Other than the cited blockades to water courses, drainage is not a very serious problem in Northern Pakistan. Landslides blocking roads and tracks and washing-away of poorly cited/constructed bridges and roads do temporarily hamper provision of R2. Hill-slides blocking rivers could be catastrophic.

Balochistan is especially prone to hill torrents. Water gushing down from Koh-e-Suleman range has caused flash floods/inundation in some 300 km stretch from DG Khan to Kashmore. This unprecedented deluge has also caused drainage problems given its sheer volume. Likewise, deluge from the Makran mountain range causes flash floods and some inundation in the coastal belt. Balochistan’s other nala-borne flashfloods could be tamed by dams and innovative pondages, with immense agricultural benefits.

The problem is acute in Sindh. The traditional nalas/wahs (drains) including the reconfigured L/RBOD [Left/Right Bank (Indus) Outfall Drains], cannot drain a deluge of this magnitude. If you fly along Indus from Sukkur to Indus Delta south of Thatta — partially in Army’s Hyderabad Division’s (Desert Hawks) area, that I commanded — the area west and farther from Indus is more rocky, sandy and barren; compared to the sprawling green-belt (mostly mango orchards) east of Indus, as far as roughly Line Sanghar-Chhor. The Western half, besides sem nalas was traditionally dependent on lake-based drainage with excess water drained into Hamal Lake in Shadadkot District, Manchar Lake in Jamshoro and Dadu Districts, and Keenjhar (or Malik) Lake in Thatta District, and, thereafter into Sea.

In the Western half, RBOD (formerly Nara Valley Drain) is a tri-purpose canal system designed to drain saline water, agricultural effluent and rainwater into Manchar Lake and south. It consists of RBOD-I, II and III in different phases of completion. Corruption, capacity and alignment issues mar the project after billions spent over years. RBOD is also blocked by influential waderas — landlords who are politically untouchable. To add to misery, water from Kirthar Range (western Sindh) combined with a swollen Indus has turned area along Larkana, Mehar, Khairpur Nathan Shah and Dadu into an enormous lake, devastating villages and towns with an unseen ferocity.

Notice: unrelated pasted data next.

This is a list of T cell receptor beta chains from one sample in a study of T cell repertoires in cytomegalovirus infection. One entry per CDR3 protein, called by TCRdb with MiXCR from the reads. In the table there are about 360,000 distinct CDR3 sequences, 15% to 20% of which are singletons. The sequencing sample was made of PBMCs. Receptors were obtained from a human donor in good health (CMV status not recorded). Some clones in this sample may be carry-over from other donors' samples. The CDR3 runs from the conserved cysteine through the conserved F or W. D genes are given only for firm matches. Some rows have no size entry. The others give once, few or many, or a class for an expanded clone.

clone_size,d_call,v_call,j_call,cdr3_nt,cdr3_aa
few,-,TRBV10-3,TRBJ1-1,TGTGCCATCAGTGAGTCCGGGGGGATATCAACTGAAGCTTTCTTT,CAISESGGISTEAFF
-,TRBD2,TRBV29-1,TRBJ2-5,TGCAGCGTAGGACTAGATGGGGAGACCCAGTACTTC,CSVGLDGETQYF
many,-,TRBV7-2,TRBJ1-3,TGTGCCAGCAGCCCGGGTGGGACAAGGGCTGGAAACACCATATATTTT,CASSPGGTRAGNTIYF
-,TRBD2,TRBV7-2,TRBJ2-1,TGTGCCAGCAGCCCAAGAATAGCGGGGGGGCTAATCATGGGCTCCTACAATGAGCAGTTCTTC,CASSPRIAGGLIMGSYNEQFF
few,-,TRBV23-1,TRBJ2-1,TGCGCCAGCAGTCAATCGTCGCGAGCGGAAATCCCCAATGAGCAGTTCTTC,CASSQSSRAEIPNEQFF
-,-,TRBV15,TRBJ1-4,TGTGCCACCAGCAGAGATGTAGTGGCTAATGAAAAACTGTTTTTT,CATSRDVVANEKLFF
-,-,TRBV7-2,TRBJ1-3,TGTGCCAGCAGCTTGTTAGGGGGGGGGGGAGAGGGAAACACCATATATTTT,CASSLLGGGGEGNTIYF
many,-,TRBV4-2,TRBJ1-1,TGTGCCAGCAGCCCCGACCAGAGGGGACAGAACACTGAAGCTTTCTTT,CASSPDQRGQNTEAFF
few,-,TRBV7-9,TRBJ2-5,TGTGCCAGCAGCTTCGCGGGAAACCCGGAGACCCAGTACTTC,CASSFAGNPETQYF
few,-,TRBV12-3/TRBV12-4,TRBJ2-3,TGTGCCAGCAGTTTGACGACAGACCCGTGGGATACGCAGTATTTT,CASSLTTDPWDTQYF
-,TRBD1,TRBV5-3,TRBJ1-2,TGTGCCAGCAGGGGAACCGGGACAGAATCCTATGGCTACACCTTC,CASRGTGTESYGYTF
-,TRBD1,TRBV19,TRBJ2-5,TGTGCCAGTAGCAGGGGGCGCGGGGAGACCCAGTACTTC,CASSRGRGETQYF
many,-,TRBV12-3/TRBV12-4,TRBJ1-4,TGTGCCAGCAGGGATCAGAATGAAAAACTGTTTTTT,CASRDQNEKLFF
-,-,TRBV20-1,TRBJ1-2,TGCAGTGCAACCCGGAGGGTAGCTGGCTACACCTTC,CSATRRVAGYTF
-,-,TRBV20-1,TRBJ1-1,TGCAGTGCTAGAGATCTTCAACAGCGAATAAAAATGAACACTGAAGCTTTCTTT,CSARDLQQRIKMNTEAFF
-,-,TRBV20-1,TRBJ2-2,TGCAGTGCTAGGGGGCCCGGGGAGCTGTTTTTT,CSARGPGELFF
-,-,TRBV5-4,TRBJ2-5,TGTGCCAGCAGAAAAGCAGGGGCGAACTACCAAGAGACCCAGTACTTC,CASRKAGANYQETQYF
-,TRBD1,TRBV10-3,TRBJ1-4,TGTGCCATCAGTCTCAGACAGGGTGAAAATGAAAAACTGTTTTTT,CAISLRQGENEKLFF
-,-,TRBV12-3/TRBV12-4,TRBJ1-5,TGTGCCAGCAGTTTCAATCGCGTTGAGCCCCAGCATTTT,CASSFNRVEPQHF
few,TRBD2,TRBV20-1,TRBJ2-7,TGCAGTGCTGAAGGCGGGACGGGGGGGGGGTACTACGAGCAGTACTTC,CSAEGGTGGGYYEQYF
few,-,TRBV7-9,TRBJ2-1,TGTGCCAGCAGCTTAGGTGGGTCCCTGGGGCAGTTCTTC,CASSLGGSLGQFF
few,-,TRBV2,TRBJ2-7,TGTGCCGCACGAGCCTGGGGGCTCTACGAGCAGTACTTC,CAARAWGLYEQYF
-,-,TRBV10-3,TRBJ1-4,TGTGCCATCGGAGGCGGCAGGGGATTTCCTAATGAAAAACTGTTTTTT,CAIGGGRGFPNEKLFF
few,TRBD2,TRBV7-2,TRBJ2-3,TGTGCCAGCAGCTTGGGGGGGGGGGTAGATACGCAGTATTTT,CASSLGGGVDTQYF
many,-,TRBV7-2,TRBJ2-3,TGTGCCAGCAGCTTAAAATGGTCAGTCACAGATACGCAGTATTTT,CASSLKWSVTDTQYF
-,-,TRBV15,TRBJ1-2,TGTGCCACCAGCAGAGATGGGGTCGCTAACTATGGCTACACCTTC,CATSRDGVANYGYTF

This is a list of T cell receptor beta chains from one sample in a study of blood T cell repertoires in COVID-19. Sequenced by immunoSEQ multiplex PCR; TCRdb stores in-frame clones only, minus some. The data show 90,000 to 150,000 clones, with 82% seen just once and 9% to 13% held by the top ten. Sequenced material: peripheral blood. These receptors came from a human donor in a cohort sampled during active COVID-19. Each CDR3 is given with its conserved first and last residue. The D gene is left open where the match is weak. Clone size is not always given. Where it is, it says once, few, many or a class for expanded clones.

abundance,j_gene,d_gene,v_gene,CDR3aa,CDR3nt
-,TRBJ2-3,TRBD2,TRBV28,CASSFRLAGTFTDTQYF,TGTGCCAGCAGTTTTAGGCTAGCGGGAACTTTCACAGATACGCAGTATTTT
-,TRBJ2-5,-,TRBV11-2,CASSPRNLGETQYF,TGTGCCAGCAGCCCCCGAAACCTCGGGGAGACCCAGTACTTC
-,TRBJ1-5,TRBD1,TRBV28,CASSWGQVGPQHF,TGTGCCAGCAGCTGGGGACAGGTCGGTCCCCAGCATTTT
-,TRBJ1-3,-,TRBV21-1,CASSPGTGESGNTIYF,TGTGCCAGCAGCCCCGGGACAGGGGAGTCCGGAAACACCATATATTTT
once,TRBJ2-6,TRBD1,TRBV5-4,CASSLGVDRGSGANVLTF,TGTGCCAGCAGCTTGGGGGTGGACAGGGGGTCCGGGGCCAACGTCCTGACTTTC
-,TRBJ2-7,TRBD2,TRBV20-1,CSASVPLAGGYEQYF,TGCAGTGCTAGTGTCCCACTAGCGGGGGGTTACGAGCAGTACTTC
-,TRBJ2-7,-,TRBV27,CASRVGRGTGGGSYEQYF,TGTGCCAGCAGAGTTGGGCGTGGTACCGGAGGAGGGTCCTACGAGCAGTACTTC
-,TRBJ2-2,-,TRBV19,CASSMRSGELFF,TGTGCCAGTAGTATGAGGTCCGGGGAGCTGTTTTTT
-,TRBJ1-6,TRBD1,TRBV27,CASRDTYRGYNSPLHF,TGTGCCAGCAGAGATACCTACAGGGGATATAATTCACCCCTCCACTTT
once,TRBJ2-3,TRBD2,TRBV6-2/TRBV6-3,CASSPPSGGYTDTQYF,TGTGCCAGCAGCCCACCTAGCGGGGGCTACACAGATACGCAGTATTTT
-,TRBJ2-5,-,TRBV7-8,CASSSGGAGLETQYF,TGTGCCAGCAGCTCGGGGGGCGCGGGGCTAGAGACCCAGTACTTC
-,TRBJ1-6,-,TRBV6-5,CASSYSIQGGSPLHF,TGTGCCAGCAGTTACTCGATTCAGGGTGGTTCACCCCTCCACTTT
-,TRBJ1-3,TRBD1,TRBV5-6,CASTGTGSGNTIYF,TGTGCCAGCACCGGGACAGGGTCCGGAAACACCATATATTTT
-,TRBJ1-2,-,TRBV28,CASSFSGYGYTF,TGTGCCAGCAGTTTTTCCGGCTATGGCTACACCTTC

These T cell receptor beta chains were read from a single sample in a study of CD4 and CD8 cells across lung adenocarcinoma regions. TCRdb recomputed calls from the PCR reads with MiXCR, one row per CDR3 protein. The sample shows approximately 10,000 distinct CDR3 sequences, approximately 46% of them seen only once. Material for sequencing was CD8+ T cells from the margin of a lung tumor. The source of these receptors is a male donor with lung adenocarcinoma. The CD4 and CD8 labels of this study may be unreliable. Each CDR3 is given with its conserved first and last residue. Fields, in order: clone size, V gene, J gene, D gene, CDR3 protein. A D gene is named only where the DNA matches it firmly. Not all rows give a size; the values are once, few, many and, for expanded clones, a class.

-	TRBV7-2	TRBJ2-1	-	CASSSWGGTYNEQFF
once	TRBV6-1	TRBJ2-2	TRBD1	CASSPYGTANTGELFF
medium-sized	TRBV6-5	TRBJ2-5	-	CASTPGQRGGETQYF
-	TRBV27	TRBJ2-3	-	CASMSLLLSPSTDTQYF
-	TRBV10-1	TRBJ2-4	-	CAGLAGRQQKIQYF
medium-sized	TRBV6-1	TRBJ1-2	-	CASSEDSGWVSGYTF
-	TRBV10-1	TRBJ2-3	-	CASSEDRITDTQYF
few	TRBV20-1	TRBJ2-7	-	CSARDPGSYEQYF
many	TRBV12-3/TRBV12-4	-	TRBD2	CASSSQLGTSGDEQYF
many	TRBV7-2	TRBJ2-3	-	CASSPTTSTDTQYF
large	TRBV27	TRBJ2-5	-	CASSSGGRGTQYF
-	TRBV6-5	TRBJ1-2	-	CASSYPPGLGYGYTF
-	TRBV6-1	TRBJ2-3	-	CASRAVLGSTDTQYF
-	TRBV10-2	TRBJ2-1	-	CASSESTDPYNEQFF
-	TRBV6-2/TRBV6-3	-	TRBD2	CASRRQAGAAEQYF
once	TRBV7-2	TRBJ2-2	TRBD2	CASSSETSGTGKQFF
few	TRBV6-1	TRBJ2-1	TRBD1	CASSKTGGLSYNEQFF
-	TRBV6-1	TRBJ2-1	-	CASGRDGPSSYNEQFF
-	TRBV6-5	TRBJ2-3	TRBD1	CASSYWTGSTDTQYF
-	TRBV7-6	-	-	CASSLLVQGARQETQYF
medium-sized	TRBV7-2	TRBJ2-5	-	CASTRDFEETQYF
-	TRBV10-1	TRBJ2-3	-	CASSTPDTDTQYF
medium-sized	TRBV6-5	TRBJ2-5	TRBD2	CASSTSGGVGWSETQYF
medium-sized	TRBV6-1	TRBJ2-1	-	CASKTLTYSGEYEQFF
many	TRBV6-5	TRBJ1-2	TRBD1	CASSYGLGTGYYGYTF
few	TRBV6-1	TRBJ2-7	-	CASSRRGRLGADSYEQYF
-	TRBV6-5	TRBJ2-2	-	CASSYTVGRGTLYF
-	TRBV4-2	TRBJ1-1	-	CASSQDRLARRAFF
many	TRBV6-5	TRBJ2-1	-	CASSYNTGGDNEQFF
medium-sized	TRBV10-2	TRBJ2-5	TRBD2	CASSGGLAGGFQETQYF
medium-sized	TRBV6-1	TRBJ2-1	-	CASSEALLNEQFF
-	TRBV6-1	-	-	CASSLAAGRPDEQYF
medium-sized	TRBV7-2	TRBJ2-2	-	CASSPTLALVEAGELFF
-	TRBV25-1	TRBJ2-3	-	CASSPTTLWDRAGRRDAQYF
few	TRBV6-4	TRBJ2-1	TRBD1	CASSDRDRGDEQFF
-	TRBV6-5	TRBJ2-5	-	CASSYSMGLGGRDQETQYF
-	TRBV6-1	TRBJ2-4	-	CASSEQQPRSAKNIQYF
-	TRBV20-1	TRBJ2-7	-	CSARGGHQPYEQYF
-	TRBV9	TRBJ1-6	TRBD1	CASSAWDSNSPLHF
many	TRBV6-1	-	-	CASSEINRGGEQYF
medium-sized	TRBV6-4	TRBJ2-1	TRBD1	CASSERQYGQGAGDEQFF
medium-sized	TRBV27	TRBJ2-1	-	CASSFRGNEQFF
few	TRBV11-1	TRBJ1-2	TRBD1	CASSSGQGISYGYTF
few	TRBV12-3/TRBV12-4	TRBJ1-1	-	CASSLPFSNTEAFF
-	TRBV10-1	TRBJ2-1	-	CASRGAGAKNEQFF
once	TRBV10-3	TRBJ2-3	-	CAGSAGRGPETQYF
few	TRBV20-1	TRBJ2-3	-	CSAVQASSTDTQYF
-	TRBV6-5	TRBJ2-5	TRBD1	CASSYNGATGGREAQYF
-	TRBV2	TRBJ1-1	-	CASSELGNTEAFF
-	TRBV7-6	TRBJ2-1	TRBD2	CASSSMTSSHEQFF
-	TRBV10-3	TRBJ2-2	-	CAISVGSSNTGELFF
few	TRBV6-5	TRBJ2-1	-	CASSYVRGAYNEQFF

The Eastern half has LBOD, a WB-funded major canal meant to drain saline water, industrial waste and floodwater from Benazir Abad/Nawabshah, Sanghar, Mirpurkhas and Badin districts along old Nara River basin. Designed primarily to enhance ground fertility in this green belt, LBOD starts from Ghotki, is joined by other drains and empties into Sir Creek. Dhoro Puran Outfall Drain (DPOD) and Kadhan Pateji Outfall Drain (KPOD) are other large drains. LBOD overflowed in 2003 and 2011, causing widespread flooding it was meant to prevent. Chotiari Reserve (Sanghar), for saline water discharge from LBOD, does not help flood mitigation.

The north-south sem nalas and wahs around Thatta-Badin area are also prone to backflow from the Sea in high tide. This, combined with high-water table and the ground’s low absorption capacity, makes drainage around Badin, Thatta difficult. I saw pondages remnants from 2010 flood, still in 2012, when I took over Desert Hawks.

Upper Sindh also has drainage issues but South Sindh has to face the double-whammy of rains and the deluge in Indus that is swelled with water from the entire country. So, instead of baby steps to solve Sindh’s drainage problem, another SCARP (Salinity Control and Reclamation Project) was then recommended, as in Rahim Yar Khan, Punjab. This Project, and opening more drainage into the cited lake system, would solve drainage issue. This will also help in ‘strategic obstacle system’ and water storage.

Elsewhere in Pakistan, building more reservoirs/dams, quickly and efficiently is vital. (To be continued)

Published in The Express Tribune, September 8th, 2022.